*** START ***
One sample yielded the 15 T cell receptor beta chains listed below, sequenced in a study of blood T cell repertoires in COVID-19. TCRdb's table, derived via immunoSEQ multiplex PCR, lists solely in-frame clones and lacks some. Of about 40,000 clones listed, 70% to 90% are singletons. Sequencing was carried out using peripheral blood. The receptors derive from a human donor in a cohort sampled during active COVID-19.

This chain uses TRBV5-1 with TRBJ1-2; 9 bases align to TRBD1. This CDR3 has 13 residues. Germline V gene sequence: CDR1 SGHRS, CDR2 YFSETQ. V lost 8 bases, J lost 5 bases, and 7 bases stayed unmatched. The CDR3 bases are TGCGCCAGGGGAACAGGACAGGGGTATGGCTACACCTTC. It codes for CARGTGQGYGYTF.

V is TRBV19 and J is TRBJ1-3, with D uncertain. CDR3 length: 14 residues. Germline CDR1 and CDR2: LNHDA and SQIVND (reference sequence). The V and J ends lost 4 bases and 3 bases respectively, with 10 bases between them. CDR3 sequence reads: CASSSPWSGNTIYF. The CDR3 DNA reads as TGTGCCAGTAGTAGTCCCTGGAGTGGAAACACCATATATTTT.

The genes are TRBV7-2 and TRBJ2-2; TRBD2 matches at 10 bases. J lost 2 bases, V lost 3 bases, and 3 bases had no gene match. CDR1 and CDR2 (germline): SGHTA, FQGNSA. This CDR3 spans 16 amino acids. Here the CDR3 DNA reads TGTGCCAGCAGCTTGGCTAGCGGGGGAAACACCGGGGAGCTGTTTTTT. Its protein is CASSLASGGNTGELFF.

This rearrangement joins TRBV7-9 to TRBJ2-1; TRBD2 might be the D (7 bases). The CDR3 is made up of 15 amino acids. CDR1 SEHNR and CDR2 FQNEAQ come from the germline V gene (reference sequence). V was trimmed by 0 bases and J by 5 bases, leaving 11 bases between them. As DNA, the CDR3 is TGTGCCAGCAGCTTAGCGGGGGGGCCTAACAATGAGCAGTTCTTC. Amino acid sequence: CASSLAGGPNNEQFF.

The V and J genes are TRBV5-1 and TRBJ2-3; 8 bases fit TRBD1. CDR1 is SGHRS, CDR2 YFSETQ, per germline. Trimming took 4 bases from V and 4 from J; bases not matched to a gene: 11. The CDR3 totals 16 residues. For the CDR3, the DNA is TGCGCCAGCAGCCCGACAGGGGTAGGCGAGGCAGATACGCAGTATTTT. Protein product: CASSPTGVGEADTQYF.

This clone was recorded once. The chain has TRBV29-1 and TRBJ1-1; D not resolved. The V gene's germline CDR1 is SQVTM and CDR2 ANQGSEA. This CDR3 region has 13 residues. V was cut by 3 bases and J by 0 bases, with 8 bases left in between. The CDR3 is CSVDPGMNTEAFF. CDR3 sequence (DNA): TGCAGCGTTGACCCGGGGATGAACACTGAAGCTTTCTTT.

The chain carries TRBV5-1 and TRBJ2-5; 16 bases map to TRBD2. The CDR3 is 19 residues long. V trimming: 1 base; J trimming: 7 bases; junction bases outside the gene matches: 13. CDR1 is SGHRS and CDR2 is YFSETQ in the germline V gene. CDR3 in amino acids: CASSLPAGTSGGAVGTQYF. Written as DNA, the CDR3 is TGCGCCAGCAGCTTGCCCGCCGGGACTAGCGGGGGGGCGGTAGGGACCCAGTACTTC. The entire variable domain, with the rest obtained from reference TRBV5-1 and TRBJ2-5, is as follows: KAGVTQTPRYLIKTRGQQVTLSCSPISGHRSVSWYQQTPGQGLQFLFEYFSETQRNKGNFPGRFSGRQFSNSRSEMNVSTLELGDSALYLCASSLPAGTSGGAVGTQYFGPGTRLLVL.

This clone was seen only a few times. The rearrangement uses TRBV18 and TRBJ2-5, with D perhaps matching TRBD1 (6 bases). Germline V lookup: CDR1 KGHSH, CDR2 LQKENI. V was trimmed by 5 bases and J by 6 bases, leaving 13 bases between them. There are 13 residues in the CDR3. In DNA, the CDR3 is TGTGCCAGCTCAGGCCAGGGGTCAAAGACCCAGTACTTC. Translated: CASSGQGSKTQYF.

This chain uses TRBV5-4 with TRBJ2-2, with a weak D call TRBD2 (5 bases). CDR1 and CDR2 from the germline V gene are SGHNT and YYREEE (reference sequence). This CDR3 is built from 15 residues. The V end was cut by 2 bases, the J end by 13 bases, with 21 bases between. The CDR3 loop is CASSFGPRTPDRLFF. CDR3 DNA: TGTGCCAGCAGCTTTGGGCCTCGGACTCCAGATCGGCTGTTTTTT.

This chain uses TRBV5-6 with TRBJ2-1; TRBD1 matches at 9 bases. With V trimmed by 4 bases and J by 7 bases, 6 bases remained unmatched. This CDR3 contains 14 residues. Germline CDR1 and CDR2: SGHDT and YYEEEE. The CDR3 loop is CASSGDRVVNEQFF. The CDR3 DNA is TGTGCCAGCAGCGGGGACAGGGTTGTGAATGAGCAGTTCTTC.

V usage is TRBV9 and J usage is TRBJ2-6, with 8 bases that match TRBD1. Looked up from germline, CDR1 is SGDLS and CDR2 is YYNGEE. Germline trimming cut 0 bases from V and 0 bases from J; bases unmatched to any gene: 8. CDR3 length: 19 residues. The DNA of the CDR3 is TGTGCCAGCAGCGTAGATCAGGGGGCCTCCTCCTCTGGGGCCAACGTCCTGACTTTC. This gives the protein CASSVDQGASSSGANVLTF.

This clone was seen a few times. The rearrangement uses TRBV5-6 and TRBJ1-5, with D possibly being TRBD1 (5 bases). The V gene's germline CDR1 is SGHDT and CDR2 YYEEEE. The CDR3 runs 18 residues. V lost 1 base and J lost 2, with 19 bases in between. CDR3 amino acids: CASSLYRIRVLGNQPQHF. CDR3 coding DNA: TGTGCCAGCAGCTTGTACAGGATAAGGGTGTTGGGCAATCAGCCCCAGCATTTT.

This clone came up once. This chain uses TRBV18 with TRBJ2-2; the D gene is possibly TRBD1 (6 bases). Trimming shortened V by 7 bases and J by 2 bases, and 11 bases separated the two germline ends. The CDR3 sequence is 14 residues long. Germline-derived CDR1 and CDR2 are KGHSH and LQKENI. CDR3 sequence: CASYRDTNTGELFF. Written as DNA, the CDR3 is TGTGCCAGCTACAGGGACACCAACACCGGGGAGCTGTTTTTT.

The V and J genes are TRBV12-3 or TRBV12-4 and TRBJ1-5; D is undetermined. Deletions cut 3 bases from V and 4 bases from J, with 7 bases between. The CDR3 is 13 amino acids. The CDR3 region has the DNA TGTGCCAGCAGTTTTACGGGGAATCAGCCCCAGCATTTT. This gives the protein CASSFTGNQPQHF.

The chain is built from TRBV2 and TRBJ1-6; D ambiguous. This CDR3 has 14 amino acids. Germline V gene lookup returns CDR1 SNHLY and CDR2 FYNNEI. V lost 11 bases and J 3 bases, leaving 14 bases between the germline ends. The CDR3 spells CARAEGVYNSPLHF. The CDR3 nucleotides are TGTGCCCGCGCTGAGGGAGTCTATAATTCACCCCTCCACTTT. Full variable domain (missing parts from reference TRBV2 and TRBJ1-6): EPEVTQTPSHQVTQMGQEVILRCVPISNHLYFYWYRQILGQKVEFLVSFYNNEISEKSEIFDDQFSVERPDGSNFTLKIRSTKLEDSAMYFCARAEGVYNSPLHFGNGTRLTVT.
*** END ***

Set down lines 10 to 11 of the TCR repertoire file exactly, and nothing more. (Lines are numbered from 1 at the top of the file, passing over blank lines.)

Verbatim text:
This chain uses TRBV5-4 with TRBJ2-2, with a weak D call TRBD2 (5 bases). CDR1 and CDR2 from the germline V gene are SGHNT and YYREEE (reference sequence). This CDR3 is built from 15 residues. The V end was cut by 2 bases, the J end by 13 bases, with 21 bases between. The CDR3 loop is CASSFGPRTPDRLFF. CDR3 DNA: TGTGCCAGCAGCTTTGGGCCTCGGACTCCAGATCGGCTGTTTTTT.

This chain uses TRBV5-6 with TRBJ2-1; TRBD1 matches at 9 bases. With V trimmed by 4 bases and J by 7 bases, 6 bases remained unmatched. This CDR3 contains 14 residues. Germline CDR1 and CDR2: SGHDT and YYEEEE. The CDR3 loop is CASSGDRVVNEQFF. The CDR3 DNA is TGTGCCAGCAGCGGGGACAGGGTTGTGAATGAGCAGTTCTTC.